The triadic color scheme looks great in graphics like bar or pie charts because it offers the contrast you need to create comparisons.

Color scheme example with purple, green, and orange triadic colors

6. Square

The square color scheme uses four colors equidistant from each other on the color wheel to create a square or diamond shape. While this evenly-spaced color scheme provides substantial contrast to your design, it’s a good idea to select one dominant color rather than trying to balance all four.

Square color scheme

Image Source

Square color schemes are great for creating interest across your web designs. Not sure where to start? Pick your favorite color and work from there to see if this scheme suits your brand or website. It’s also a good idea to try square schemes against both black and white backgrounds to find the best fit.

Types of color schemes: Capital Square Color PaletteImage Source

7. Rectangle

Also called the tetradic color scheme, the rectangle approach is similar to its square counterpart but offers a more subtle approach to color selection.

Rectangle color Schme

Image Source

As you can see in the diagram above, while the blue and red shades are quite bold, the green and orange on the other side of the rectangle are more muted, in turn helping the bolder shades stand out.

tetradic Color Palette

Image Source

No matter which color scheme you choose, keep in mind what your graphic needs. If you need to create contrast, then choose a color scheme that gives you that. On the other hand, if you just need to find the best “versions” of certain colors, then play around with the monochromatic color scheme to find the perfect shades and tints.

Remember, if you build a color scheme with five colors, that doesn’t mean you have to use all five. Sometimes just choosing two colors from a color scheme looks much better than cramming all five colors together in one graphic.

Examples of Color Schemes

Now that you are familiar with color scheme types, let’s take a look at some in the wild.

1. Canva

Type: Monochromatic

example of color scheme: MonochromeImage Source

The use of blues and purples really make this monochromatic blueberry-inspired template stand out. Each shade builds on the next and provides ample contrast despite remaining within the same color family.

2. Newfoundland and Labrador Tourism

Type: Triadic

example of color scheme: TriadicImage Source

As we mentioned earlier, nature is a great way to get inspiration for your color palette. Why? Because mother nature already has it figured out. Newfoundland and Labrador Tourism took advantage of these triadic shades to showcase the region’s natural beauty.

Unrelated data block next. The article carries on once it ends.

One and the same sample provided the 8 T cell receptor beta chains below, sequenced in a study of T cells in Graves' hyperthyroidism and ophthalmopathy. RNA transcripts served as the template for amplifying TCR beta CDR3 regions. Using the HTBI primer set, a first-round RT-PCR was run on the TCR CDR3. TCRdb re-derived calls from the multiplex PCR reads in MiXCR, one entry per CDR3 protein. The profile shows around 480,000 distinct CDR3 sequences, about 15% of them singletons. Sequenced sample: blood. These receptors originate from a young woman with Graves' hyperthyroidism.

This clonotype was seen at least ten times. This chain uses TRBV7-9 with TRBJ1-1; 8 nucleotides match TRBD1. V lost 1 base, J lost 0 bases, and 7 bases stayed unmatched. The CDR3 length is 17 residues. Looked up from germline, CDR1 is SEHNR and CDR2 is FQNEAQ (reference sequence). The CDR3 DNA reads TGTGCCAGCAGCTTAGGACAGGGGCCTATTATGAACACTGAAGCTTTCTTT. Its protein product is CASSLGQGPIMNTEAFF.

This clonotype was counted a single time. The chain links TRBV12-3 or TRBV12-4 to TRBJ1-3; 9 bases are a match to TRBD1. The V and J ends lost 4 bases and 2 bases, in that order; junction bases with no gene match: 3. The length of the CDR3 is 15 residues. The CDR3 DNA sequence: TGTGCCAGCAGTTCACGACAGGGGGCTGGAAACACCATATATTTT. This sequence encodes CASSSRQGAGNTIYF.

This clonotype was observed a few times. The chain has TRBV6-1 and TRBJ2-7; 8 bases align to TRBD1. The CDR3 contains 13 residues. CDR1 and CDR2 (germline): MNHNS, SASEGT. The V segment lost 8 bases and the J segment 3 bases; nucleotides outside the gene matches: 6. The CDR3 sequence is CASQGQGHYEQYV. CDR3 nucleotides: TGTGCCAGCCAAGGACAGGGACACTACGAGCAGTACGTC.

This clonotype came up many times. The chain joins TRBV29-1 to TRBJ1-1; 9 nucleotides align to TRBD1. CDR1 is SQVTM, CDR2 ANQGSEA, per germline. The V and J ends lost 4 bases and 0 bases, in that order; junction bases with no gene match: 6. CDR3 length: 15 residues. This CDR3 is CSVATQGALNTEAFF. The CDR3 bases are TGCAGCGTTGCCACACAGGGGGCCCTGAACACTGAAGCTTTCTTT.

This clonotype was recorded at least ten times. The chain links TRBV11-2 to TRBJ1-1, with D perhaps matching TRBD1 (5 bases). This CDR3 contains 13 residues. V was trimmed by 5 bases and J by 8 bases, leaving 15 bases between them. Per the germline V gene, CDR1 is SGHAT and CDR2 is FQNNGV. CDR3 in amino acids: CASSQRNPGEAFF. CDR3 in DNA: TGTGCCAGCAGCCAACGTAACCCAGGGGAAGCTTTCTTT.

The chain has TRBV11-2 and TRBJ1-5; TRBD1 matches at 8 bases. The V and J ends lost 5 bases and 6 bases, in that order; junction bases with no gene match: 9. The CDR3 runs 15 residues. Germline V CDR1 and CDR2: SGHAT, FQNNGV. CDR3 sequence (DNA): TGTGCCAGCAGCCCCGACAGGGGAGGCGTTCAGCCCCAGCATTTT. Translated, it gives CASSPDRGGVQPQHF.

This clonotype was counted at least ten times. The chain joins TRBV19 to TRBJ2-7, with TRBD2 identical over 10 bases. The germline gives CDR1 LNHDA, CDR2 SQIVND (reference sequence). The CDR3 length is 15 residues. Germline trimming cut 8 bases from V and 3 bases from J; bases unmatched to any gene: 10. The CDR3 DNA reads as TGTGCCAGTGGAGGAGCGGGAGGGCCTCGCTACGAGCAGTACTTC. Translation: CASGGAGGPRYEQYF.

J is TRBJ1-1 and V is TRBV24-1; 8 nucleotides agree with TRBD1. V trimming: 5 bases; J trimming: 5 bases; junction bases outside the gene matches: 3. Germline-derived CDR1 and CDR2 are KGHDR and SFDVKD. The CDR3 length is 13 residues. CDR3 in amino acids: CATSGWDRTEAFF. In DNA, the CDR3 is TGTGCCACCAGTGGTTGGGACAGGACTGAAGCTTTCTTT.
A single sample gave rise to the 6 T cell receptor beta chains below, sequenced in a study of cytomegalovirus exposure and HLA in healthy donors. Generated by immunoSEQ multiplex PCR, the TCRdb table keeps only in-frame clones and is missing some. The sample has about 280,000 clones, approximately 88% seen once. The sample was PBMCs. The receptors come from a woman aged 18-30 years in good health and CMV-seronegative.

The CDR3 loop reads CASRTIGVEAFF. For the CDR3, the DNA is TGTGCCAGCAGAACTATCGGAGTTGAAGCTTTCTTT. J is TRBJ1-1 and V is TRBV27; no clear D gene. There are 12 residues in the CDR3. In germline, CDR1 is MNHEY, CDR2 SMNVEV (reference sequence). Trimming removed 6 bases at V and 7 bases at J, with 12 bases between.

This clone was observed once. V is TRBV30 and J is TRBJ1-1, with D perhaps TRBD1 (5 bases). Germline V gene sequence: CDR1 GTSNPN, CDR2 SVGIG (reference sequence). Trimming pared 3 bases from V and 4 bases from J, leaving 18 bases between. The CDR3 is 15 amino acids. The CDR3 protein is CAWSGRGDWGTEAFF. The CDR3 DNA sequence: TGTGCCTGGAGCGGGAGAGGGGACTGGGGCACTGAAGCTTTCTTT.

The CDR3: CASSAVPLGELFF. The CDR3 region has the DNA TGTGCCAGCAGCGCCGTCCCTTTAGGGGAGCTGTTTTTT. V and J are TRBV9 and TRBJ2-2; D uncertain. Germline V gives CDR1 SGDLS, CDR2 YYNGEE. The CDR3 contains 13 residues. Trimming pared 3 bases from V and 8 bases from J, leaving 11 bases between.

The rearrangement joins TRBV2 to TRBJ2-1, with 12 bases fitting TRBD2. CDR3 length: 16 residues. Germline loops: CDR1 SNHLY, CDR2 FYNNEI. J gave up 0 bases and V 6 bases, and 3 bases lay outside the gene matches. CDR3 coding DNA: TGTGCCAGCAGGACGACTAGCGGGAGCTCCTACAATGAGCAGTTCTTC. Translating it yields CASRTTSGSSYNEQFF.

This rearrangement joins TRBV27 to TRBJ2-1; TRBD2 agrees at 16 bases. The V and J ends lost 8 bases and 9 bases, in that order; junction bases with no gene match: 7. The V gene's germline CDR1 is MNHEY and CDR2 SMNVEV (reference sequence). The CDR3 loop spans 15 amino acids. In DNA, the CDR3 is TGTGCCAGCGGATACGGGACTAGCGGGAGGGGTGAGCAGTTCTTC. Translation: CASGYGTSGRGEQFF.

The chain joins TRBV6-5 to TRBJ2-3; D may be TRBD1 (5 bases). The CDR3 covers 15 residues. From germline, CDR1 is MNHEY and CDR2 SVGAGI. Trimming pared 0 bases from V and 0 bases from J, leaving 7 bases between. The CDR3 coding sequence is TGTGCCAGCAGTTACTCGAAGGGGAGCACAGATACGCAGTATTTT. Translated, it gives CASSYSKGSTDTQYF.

3. Daye

Type: Analogous

example of color scheme: Analogous

Image Source

Eco-friendly Women’s health company Your Daye uses a blend of pastels and earthy tones for its analogous color scheme. The effect is soothing and pleasing to the eye.

1. Leverage natural inspiration.

Once your site operations are solid, it’s time to start selecting colors.

Not sure what looks good? Take a look outside. Nature is the best example of colors that complement each other — from the green stems and bright blooms of flowering plants to azure skies and white clouds, you can’t go wrong pulling context from natural colors and combinations.

2. Set a mood for your color scheme.

With a few color choices in mind, consider the mood you want your color scheme to set. If passion and energy are your priorities, lean more toward red or brighter yellows. If you’re looking to create a feeling of peace or tranquility, trend toward lighter blues and greens.

It’s also worth thinking negatively. This is because negative space — in either black or white — can help keep your design from feeling too cluttered with color.

3. Consider color context.

It’s also worth considering how colors are perceived in contrast.

In the image below, the middle of each of the circles is the same size, shape, and color. The only thing that changes is the background color.

Yet, the middle circles appear softer or brighter depending on the contrasting color behind it. You may even notice movement or depth changes just based on one color change.

Color Context with backgrounds

This is because the way in which we use two colors together changes how we perceive it. So, when you’re choosing colors for your graphic designs, think about how much contrast you want throughout the design.

For instance, if you were creating a simple bar chart, would you want a dark background with dark bars? Probably not. You’d most likely want to create a contrast between your bars and the background itself since you want your viewers to focus on the bars, not the background.

4. Refer to your color wheel.

Next, consider your color wheel and the schemes mentioned above. Select a few different color combinations using schemes such as monochrome, complementary, and triad to see what stands out.

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Here, the goal isn’t to find exactly the right colors on the first try and create the perfect design, but rather to get a sense of which scheme naturally resonates with your personal perception and the look of your site.

You may also find that schemes you select that look good in theory don’t work with your site design. This is part of the process — trial and error will help you find the color palette that both highlights your content and improves the user experience.

5. Draft multiple designs.

Draft and apply multiple color designs to your website and see which one(s) stand out. Then, take a step back, wait a few days and check again to see if your favorites have changed.

Here’s why: While many designers go in with a vision of what they want to see and what looks good, the finished product often differs on digital screens that physical color wheels — what seemed like a perfect complement or an ideal color pop may end up looking drab or dated.